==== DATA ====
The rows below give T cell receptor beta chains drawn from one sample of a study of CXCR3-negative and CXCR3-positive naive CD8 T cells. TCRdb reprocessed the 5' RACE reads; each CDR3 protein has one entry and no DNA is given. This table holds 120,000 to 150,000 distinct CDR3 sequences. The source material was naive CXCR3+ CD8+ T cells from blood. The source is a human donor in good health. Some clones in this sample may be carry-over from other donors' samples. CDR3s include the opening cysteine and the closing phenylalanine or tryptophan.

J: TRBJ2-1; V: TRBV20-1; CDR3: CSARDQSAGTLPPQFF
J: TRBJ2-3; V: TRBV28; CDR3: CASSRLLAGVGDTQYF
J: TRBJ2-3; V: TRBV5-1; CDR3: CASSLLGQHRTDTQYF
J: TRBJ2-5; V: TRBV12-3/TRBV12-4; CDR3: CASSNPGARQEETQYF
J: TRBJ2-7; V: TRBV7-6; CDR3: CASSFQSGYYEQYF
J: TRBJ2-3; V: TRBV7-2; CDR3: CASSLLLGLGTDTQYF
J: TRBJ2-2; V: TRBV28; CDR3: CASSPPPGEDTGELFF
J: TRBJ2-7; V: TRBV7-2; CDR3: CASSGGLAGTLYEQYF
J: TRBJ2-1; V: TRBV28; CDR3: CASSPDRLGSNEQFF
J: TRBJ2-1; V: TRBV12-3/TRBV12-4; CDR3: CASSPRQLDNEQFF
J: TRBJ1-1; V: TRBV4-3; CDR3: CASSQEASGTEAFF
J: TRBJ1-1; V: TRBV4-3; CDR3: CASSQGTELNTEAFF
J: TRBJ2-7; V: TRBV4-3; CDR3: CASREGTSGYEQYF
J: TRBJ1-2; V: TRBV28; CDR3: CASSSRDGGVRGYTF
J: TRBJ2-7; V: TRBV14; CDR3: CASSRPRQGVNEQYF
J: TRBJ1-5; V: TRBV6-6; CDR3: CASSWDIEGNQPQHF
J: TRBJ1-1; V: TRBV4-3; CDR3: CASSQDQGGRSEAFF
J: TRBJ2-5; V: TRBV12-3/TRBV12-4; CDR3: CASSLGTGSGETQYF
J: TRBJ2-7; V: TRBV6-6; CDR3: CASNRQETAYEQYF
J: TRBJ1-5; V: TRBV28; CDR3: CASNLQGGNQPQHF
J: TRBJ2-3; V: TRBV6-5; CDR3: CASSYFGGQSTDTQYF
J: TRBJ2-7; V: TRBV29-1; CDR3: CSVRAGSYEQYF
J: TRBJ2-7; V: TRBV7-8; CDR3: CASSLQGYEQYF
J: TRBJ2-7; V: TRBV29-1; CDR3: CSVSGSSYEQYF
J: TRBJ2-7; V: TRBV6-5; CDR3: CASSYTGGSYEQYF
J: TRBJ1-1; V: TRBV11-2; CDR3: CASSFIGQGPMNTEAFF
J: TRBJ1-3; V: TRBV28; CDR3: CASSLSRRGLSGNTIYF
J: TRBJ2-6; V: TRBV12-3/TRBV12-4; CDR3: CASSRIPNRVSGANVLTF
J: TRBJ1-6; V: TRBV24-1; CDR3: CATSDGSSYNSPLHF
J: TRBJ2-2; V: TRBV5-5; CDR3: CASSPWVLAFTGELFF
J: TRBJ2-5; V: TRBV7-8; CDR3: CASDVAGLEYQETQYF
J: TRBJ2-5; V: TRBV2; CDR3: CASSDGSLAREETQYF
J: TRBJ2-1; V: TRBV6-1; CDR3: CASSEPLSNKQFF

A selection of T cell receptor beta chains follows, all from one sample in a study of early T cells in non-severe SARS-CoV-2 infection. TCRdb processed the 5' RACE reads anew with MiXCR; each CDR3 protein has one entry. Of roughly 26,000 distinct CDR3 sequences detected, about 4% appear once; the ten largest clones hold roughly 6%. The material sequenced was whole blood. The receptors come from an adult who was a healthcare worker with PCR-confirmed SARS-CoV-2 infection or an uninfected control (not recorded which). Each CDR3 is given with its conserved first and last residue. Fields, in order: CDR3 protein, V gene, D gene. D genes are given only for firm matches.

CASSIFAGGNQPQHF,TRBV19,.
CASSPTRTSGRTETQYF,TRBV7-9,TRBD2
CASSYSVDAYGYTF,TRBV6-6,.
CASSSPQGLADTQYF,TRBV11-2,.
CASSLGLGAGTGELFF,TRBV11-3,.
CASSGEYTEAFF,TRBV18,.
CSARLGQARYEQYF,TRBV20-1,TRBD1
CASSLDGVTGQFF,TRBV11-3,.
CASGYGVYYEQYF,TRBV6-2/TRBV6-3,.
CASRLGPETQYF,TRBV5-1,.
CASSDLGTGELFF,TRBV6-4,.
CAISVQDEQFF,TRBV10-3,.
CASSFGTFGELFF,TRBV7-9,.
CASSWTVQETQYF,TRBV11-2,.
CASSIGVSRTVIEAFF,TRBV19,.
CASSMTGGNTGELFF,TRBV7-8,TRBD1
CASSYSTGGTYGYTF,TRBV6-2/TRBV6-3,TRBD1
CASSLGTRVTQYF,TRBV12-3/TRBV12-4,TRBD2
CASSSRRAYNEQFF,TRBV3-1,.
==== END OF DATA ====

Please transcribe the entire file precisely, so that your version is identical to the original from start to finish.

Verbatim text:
The rows below give T cell receptor beta chains drawn from one sample of a study of CXCR3-negative and CXCR3-positive naive CD8 T cells. TCRdb reprocessed the 5' RACE reads; each CDR3 protein has one entry and no DNA is given. This table holds 120,000 to 150,000 distinct CDR3 sequences. The source material was naive CXCR3+ CD8+ T cells from blood. The source is a human donor in good health. Some clones in this sample may be carry-over from other donors' samples. CDR3s include the opening cysteine and the closing phenylalanine or tryptophan.

J: TRBJ2-1; V: TRBV20-1; CDR3: CSARDQSAGTLPPQFF
J: TRBJ2-3; V: TRBV28; CDR3: CASSRLLAGVGDTQYF
J: TRBJ2-3; V: TRBV5-1; CDR3: CASSLLGQHRTDTQYF
J: TRBJ2-5; V: TRBV12-3/TRBV12-4; CDR3: CASSNPGARQEETQYF
J: TRBJ2-7; V: TRBV7-6; CDR3: CASSFQSGYYEQYF
J: TRBJ2-3; V: TRBV7-2; CDR3: CASSLLLGLGTDTQYF
J: TRBJ2-2; V: TRBV28; CDR3: CASSPPPGEDTGELFF
J: TRBJ2-7; V: TRBV7-2; CDR3: CASSGGLAGTLYEQYF
J: TRBJ2-1; V: TRBV28; CDR3: CASSPDRLGSNEQFF
J: TRBJ2-1; V: TRBV12-3/TRBV12-4; CDR3: CASSPRQLDNEQFF
J: TRBJ1-1; V: TRBV4-3; CDR3: CASSQEASGTEAFF
J: TRBJ1-1; V: TRBV4-3; CDR3: CASSQGTELNTEAFF
J: TRBJ2-7; V: TRBV4-3; CDR3: CASREGTSGYEQYF
J: TRBJ1-2; V: TRBV28; CDR3: CASSSRDGGVRGYTF
J: TRBJ2-7; V: TRBV14; CDR3: CASSRPRQGVNEQYF
J: TRBJ1-5; V: TRBV6-6; CDR3: CASSWDIEGNQPQHF
J: TRBJ1-1; V: TRBV4-3; CDR3: CASSQDQGGRSEAFF
J: TRBJ2-5; V: TRBV12-3/TRBV12-4; CDR3: CASSLGTGSGETQYF
J: TRBJ2-7; V: TRBV6-6; CDR3: CASNRQETAYEQYF
J: TRBJ1-5; V: TRBV28; CDR3: CASNLQGGNQPQHF
J: TRBJ2-3; V: TRBV6-5; CDR3: CASSYFGGQSTDTQYF
J: TRBJ2-7; V: TRBV29-1; CDR3: CSVRAGSYEQYF
J: TRBJ2-7; V: TRBV7-8; CDR3: CASSLQGYEQYF
J: TRBJ2-7; V: TRBV29-1; CDR3: CSVSGSSYEQYF
J: TRBJ2-7; V: TRBV6-5; CDR3: CASSYTGGSYEQYF
J: TRBJ1-1; V: TRBV11-2; CDR3: CASSFIGQGPMNTEAFF
J: TRBJ1-3; V: TRBV28; CDR3: CASSLSRRGLSGNTIYF
J: TRBJ2-6; V: TRBV12-3/TRBV12-4; CDR3: CASSRIPNRVSGANVLTF
J: TRBJ1-6; V: TRBV24-1; CDR3: CATSDGSSYNSPLHF
J: TRBJ2-2; V: TRBV5-5; CDR3: CASSPWVLAFTGELFF
J: TRBJ2-5; V: TRBV7-8; CDR3: CASDVAGLEYQETQYF
J: TRBJ2-5; V: TRBV2; CDR3: CASSDGSLAREETQYF
J: TRBJ2-1; V: TRBV6-1; CDR3: CASSEPLSNKQFF

A selection of T cell receptor beta chains follows, all from one sample in a study of early T cells in non-severe SARS-CoV-2 infection. TCRdb processed the 5' RACE reads anew with MiXCR; each CDR3 protein has one entry. Of roughly 26,000 distinct CDR3 sequences detected, about 4% appear once; the ten largest clones hold roughly 6%. The material sequenced was whole blood. The receptors come from an adult who was a healthcare worker with PCR-confirmed SARS-CoV-2 infection or an uninfected control (not recorded which). Each CDR3 is given with its conserved first and last residue. Fields, in order: CDR3 protein, V gene, D gene. D genes are given only for firm matches.

CASSIFAGGNQPQHF,TRBV19,.
CASSPTRTSGRTETQYF,TRBV7-9,TRBD2
CASSYSVDAYGYTF,TRBV6-6,.
CASSSPQGLADTQYF,TRBV11-2,.
CASSLGLGAGTGELFF,TRBV11-3,.
CASSGEYTEAFF,TRBV18,.
CSARLGQARYEQYF,TRBV20-1,TRBD1
CASSLDGVTGQFF,TRBV11-3,.
CASGYGVYYEQYF,TRBV6-2/TRBV6-3,.
CASRLGPETQYF,TRBV5-1,.
CASSDLGTGELFF,TRBV6-4,.
CAISVQDEQFF,TRBV10-3,.
CASSFGTFGELFF,TRBV7-9,.
CASSWTVQETQYF,TRBV11-2,.
CASSIGVSRTVIEAFF,TRBV19,.
CASSMTGGNTGELFF,TRBV7-8,TRBD1
CASSYSTGGTYGYTF,TRBV6-2/TRBV6-3,TRBD1
CASSLGTRVTQYF,TRBV12-3/TRBV12-4,TRBD2
CASSSRRAYNEQFF,TRBV3-1,.